Chatwin, A. L., Linzell, J. L. & Setchell, B. P. (1969). Cardiovascular changes during lactation in the rat. Journal of Endocrinology 44, 247254.CrossRefGoogle ScholarPubMed
Fisher, H., Grun, J. & Shapiro, A. J. (1964). Protein reserves in chicks: evidence for their utilization under nutritional and disease stress. Journal of Nutrition 83, 165170.CrossRefGoogle Scholar
Flint, D. J., Clegg, R. A. & Vernon, R. G. (1981). Prolactin and the regulation of adipose tissue metabolism during lactation in rats. Moleculur Cellular Endocrinology 22, 265275.CrossRefGoogle ScholarPubMed
Friggens, N. C. (1990). The effects of feed composition and level on loctational performance in rats and dairy cows: a basic approach to feed description. PhD Thesis, University of Edinburgh.Google Scholar
Garnsworthy, P. C. (1988). The effect of energy reserves at calving on performance of dairy cows. In Nutrition and Lactation in the Dairy Cow, pp. 157170 [Garnsworthy, P. C., editor]. London: Butterworths.CrossRefGoogle Scholar
Glore, S. R. & Layman, D. K. (1985). Loss of tissues in female rats subjected to food restriction during lactation or during both gestation and lactation. Journal of Nutrition 115, 233242.CrossRefGoogle ScholarPubMed
Hamosh, M., Clary, T. R., Chernick, S. S. & Scow, R. O. (1970). Lipoprotein lipase activity of adipose and mammary tissue and plasma triglycerides in pregnant and lactating rats. Biochimica et Biophysica Acta 270, 473482.CrossRefGoogle Scholar
Jansen, G. R. & Hunsaker, H. (1986). Effect of dietary protein and energy on protein synthesis during lactation in rats. Journal of Nutrition 116, 957968.CrossRefGoogle ScholarPubMed
Kyriazakis, I., Emmans, G. C. & Whittemore, C. T. (1990). Diet selection in pigs: choices made by growing pigs given foods of different protein concentrations. Animal Production 51, 189199.CrossRefGoogle Scholar
McDonald, P., Edwards, R. A. & Greenhalgh, J. F. D. (1988). Animal Nutrition, 4th ed. London: Longmans.Google Scholar
Mahan, D. C. & Mangan, L. T. (1975). Evaluation of various protein sequences on the nutritional carry over from gestation to lactation with first litter sows. Journal of Nutrition 105, 12911298.CrossRefGoogle ScholarPubMed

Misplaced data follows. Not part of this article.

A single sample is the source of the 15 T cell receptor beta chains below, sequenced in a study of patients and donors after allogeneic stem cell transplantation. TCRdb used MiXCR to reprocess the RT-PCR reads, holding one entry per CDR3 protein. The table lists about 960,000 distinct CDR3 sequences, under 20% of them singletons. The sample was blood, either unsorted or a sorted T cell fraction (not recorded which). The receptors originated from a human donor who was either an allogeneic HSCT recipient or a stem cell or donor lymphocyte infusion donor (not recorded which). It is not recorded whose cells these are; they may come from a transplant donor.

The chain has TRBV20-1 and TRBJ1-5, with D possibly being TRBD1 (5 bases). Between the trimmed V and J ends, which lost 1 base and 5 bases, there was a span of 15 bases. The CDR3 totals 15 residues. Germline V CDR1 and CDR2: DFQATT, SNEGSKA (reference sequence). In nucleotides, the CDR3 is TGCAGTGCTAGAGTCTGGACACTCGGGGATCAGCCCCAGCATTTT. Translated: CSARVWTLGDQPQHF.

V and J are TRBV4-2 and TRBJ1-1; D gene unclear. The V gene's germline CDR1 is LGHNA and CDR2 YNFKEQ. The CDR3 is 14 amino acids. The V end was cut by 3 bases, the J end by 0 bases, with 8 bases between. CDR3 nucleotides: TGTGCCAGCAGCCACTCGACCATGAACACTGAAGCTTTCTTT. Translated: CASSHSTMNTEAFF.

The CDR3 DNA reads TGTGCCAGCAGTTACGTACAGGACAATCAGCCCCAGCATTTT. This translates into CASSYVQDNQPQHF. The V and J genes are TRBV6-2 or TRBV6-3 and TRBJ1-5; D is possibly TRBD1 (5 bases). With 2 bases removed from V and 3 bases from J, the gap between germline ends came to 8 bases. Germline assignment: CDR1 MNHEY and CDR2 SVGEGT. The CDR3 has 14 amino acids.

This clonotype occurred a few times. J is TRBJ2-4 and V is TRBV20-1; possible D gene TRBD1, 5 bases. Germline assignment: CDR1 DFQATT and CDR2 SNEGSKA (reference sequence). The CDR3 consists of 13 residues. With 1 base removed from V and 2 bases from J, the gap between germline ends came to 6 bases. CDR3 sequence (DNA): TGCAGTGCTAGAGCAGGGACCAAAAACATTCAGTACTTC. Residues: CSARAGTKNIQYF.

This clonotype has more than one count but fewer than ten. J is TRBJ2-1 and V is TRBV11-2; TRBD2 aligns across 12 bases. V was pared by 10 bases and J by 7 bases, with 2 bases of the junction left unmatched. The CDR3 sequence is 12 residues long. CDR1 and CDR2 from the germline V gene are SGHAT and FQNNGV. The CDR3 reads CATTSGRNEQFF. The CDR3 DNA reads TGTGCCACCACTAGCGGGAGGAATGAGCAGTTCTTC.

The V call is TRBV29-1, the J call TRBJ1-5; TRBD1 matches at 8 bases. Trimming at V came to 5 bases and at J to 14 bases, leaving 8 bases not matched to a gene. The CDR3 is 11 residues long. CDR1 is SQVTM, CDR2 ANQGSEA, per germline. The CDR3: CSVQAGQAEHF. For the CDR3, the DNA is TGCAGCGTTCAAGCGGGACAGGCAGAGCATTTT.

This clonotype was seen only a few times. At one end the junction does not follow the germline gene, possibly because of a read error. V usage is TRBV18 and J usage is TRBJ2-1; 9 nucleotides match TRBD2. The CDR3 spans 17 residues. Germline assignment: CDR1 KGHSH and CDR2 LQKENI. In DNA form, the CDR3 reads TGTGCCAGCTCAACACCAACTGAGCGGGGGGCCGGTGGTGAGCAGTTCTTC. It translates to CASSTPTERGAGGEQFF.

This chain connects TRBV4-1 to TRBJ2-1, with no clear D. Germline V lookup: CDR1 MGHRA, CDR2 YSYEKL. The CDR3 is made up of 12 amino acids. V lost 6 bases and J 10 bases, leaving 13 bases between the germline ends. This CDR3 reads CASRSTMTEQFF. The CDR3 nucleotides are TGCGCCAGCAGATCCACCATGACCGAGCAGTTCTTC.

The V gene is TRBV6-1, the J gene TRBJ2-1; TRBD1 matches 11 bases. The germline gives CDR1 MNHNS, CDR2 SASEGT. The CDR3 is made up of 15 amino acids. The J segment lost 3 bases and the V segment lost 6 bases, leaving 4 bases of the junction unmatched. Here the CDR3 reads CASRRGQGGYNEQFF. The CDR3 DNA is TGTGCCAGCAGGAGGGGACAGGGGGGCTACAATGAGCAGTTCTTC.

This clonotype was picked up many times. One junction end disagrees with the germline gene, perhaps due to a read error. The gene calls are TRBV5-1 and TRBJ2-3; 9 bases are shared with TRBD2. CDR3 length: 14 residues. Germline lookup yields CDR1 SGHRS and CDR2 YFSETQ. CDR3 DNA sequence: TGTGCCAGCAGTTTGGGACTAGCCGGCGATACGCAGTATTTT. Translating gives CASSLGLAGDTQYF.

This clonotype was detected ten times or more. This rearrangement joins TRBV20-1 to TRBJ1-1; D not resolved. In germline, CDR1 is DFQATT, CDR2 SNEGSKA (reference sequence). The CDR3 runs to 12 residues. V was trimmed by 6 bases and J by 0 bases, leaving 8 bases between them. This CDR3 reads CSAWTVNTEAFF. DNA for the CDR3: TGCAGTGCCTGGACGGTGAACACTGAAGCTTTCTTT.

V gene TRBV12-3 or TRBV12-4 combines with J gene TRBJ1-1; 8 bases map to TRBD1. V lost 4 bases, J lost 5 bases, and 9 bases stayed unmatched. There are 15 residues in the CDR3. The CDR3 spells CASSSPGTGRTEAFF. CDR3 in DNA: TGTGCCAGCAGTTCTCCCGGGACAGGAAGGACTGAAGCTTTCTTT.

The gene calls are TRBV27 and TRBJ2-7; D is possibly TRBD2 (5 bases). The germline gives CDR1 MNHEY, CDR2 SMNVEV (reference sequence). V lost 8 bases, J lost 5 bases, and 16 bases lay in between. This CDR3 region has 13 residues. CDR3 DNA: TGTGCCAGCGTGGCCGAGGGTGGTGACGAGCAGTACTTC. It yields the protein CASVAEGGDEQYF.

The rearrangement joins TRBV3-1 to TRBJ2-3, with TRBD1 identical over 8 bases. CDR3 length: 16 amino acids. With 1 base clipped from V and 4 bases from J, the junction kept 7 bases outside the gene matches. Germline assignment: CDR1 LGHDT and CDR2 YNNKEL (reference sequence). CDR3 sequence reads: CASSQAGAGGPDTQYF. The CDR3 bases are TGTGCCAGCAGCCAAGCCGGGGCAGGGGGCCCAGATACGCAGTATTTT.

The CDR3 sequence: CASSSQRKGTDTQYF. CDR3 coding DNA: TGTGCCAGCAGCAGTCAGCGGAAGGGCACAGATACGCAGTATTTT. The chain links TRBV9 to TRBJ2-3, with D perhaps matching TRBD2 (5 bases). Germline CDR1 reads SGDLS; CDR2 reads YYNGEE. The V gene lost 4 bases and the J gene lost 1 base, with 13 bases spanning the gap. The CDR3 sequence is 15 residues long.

Mendelson, C. R., Zinder, O., Blanchette-Mackie, E. J., Chernick, S. S. & Scow, R. O. (1977). Lipoprotein lipase and lipid metabolism in the mammary gland. Journal of Dairy Science 60, 666676.CrossRefGoogle ScholarPubMed
Motil, K. J., Montandon, C. M., Hachey, D. L., Boutbon, T. W., Klein, P. D. & Garza, C. (1989). Relationships among lactational performance, maternal diet and body protein metabolism in humans. European Journal of Clinical Nutrition 43, 681691.Google Scholar
Naismith, D. J. & Emery, P. W. (1988). Excretion of 3-methylhistidine by pregnant women: evidence for a biphasic system of protein metabolism in human pregnancy. European Journal of Clinical Nutrition 42, 483489Google ScholarPubMed
Naismith, D. J. & Morgan, B. L. G. (1976). The biphasic nature of protein metabolism during pregnancy in the rat. British Journal of Nutrition 36, 563566.CrossRefGoogle ScholarPubMed
Naismith, D. J., Richardson, D. P. & Pritchard, A. E. (1982). The utilization of protein and energy during lactation in the rat, with particular regard to the use of rat accumulated in pregnancy. British Journal of Nutrition 48, 433441.CrossRefGoogle ScholarPubMed
Naismith, D. J. & Robinson, S. M. (1987). Adaptations in protein metabolism during lactation in the rat. British Journul of Nutrition 58, 533538.CrossRefGoogle ScholarPubMed
NRC (1978). Nutrient Requirements of Laboratory Animals, 3rd ed. Washington, DC: National Academy of Sciences.Google Scholar
Paquay, R., De Baere, R. & Lousse, A. (1972). The capacity of the mature cow to lose and recover nitrogen and the significance of protein reserves. British Journal of Nutrition 27, 2737.CrossRefGoogle ScholarPubMed
Pine, A. P., Jessop, N. S., Allan, G. F. & Oldham, J. D. (1992). Effect of dietary protein content during lactation on tissue protein turnover in rats. Proceedings of the Nutrition Society 51, 157A.Google Scholar
Rosso, P., Keyou, G., Bassi, J. A. & Slusser, W. M. (1981). Effect of malnutrition during pregnancy on the development of the mammary glands of rats. Journrd of Nutrition 111, 1937 1941.CrossRefGoogle ScholarPubMed
Sainz, R. D., Calvert, C. C. & Baldwin, R. L. (1984). 3 Methyl histidine excretion by lactating and non-lactating rats. Journal of Animal Science 59, Suppl. 1, 505.Google Scholar
Sainz, R. D., Calvert, C. C. & Baldwin, R. L. (1986). Relationships among dietary protein, feed intake and tissue protein turnover in lactating rats. Journal of Nutrition 116, 15291539.CrossRefGoogle ScholarPubMed